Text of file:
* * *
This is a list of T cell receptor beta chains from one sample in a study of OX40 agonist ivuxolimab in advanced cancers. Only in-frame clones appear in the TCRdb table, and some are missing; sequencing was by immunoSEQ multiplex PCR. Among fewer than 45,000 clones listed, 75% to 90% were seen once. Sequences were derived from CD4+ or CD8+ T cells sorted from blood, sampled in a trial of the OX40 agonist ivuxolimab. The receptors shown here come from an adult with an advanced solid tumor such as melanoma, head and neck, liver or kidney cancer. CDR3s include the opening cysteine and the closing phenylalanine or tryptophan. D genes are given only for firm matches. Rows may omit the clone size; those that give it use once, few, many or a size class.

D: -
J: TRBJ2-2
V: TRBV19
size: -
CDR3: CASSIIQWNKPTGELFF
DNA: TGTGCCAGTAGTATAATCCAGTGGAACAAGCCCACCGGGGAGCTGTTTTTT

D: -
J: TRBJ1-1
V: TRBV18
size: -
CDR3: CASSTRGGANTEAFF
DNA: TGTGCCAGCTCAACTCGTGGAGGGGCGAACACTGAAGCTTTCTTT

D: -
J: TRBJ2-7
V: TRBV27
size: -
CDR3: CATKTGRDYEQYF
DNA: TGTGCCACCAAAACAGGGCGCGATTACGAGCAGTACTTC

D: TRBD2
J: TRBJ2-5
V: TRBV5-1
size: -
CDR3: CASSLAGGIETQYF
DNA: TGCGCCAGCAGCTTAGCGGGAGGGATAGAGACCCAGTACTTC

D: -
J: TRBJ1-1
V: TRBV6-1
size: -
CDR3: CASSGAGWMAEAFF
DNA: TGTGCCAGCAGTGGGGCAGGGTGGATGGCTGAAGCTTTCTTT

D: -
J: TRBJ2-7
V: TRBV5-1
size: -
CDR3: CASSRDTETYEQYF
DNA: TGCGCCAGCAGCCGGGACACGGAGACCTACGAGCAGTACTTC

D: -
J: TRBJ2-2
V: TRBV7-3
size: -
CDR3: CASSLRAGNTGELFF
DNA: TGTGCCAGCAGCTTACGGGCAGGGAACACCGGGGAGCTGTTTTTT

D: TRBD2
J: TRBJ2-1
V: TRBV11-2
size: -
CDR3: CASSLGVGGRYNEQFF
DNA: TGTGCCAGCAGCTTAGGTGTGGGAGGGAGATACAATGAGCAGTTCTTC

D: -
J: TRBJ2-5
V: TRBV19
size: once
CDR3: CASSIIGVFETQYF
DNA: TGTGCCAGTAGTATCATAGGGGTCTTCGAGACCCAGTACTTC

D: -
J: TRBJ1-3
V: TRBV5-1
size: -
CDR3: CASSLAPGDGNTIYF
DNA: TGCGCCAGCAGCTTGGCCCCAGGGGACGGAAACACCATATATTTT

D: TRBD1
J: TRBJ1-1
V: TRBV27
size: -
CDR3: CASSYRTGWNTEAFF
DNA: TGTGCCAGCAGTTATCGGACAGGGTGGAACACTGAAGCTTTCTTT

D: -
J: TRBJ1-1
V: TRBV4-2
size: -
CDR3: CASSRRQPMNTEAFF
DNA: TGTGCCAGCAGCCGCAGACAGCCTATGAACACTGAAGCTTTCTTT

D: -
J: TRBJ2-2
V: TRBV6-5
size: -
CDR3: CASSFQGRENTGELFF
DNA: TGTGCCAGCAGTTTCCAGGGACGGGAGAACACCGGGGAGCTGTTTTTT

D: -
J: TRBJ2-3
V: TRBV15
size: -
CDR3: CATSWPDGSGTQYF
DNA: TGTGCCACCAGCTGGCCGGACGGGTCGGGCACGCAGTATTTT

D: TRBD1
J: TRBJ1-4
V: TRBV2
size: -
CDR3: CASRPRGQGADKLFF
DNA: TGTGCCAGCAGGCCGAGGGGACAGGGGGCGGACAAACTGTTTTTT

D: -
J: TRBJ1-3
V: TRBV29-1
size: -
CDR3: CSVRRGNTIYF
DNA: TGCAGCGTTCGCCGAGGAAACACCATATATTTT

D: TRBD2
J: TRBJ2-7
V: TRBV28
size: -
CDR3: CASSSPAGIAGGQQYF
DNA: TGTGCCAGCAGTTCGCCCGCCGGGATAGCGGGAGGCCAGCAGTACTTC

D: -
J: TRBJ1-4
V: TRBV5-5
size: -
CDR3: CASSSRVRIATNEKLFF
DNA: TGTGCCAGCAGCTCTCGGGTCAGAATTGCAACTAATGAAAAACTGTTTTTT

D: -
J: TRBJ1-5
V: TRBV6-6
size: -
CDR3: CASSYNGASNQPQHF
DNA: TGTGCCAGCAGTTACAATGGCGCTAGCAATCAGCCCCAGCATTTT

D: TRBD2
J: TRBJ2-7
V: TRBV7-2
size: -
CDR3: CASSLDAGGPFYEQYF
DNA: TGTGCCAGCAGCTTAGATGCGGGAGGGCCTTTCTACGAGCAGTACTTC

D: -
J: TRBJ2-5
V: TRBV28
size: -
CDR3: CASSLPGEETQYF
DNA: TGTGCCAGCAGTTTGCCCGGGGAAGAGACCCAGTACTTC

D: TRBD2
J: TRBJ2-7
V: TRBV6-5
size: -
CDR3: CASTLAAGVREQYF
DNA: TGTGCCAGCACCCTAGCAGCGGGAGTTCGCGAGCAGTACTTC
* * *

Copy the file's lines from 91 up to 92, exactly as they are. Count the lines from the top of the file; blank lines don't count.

DNA: TGTGCCAGCAGGCCGAGGGGACAGGGGGCGGACAAACTGTTTTTT

D: -